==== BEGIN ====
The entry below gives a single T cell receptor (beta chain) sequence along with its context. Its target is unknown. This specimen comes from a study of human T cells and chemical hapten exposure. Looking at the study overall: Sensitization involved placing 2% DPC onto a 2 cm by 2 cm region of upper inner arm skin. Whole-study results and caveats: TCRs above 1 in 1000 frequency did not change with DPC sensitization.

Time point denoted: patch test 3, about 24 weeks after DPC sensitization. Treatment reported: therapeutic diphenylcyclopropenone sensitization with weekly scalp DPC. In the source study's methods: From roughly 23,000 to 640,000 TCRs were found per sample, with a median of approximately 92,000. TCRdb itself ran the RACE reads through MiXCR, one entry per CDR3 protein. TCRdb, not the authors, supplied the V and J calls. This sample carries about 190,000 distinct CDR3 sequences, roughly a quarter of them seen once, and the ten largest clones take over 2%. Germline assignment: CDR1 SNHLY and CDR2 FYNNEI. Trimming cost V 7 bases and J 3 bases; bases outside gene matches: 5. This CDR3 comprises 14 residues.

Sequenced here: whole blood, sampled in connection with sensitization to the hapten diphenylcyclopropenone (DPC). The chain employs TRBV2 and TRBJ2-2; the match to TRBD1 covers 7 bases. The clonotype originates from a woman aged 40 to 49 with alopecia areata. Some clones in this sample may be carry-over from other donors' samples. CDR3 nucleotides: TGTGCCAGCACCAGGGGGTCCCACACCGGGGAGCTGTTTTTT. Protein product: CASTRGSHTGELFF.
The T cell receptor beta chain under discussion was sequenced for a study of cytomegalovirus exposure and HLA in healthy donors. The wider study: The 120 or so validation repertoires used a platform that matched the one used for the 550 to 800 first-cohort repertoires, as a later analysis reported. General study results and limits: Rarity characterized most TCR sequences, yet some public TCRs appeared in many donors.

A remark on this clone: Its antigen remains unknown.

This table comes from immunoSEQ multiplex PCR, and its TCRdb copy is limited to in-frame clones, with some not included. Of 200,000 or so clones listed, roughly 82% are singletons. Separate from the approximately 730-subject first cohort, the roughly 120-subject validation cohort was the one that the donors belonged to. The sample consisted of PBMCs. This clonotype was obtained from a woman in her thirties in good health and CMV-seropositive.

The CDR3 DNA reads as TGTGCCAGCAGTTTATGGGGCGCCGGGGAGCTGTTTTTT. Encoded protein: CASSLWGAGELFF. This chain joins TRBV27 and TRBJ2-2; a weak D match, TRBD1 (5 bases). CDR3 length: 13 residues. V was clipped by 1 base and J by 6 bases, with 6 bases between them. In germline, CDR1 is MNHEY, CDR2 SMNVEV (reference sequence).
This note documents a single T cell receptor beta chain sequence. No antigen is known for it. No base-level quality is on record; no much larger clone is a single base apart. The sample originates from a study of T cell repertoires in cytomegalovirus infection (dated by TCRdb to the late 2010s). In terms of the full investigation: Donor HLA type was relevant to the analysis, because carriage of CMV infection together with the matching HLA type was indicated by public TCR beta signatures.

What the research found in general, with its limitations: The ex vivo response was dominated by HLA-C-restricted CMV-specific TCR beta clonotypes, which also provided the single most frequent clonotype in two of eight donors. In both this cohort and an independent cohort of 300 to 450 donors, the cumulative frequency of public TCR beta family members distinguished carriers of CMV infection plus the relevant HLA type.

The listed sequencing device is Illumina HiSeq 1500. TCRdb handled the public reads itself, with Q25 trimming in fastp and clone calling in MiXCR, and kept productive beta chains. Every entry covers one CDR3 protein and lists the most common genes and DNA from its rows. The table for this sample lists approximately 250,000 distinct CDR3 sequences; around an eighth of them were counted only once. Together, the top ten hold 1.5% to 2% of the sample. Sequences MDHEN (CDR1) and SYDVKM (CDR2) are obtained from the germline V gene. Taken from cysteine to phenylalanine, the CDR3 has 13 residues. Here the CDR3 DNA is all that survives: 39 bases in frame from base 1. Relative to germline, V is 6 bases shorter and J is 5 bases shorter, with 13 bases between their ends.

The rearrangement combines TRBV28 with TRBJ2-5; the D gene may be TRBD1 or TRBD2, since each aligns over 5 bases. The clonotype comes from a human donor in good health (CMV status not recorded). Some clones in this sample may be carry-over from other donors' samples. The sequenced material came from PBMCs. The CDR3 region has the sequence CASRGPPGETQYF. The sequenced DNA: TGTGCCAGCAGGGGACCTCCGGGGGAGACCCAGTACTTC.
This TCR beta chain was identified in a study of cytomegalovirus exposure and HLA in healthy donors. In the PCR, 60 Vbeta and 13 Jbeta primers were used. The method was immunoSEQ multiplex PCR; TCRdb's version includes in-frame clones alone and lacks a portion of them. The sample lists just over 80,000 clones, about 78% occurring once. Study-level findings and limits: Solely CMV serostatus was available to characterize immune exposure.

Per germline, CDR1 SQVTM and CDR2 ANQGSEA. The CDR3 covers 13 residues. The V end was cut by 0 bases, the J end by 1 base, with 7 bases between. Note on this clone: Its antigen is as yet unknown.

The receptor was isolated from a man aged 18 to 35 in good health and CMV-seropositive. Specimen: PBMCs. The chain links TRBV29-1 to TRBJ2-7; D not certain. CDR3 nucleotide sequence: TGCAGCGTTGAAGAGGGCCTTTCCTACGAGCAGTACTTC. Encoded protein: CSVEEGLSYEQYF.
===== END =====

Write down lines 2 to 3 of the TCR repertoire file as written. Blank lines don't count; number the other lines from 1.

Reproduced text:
Time point denoted: patch test 3, about 24 weeks after DPC sensitization. Treatment reported: therapeutic diphenylcyclopropenone sensitization with weekly scalp DPC. In the source study's methods: From roughly 23,000 to 640,000 TCRs were found per sample, with a median of approximately 92,000. TCRdb itself ran the RACE reads through MiXCR, one entry per CDR3 protein. TCRdb, not the authors, supplied the V and J calls. This sample carries about 190,000 distinct CDR3 sequences, roughly a quarter of them seen once, and the ten largest clones take over 2%. Germline assignment: CDR1 SNHLY and CDR2 FYNNEI. Trimming cost V 7 bases and J 3 bases; bases outside gene matches: 5. This CDR3 comprises 14 residues.

Sequenced here: whole blood, sampled in connection with sensitization to the hapten diphenylcyclopropenone (DPC). The chain employs TRBV2 and TRBJ2-2; the match to TRBD1 covers 7 bases. The clonotype originates from a woman aged 40 to 49 with alopecia areata. Some clones in this sample may be carry-over from other donors' samples. CDR3 nucleotides: TGTGCCAGCACCAGGGGGTCCCACACCGGGGAGCTGTTTTTT. Protein product: CASTRGSHTGELFF.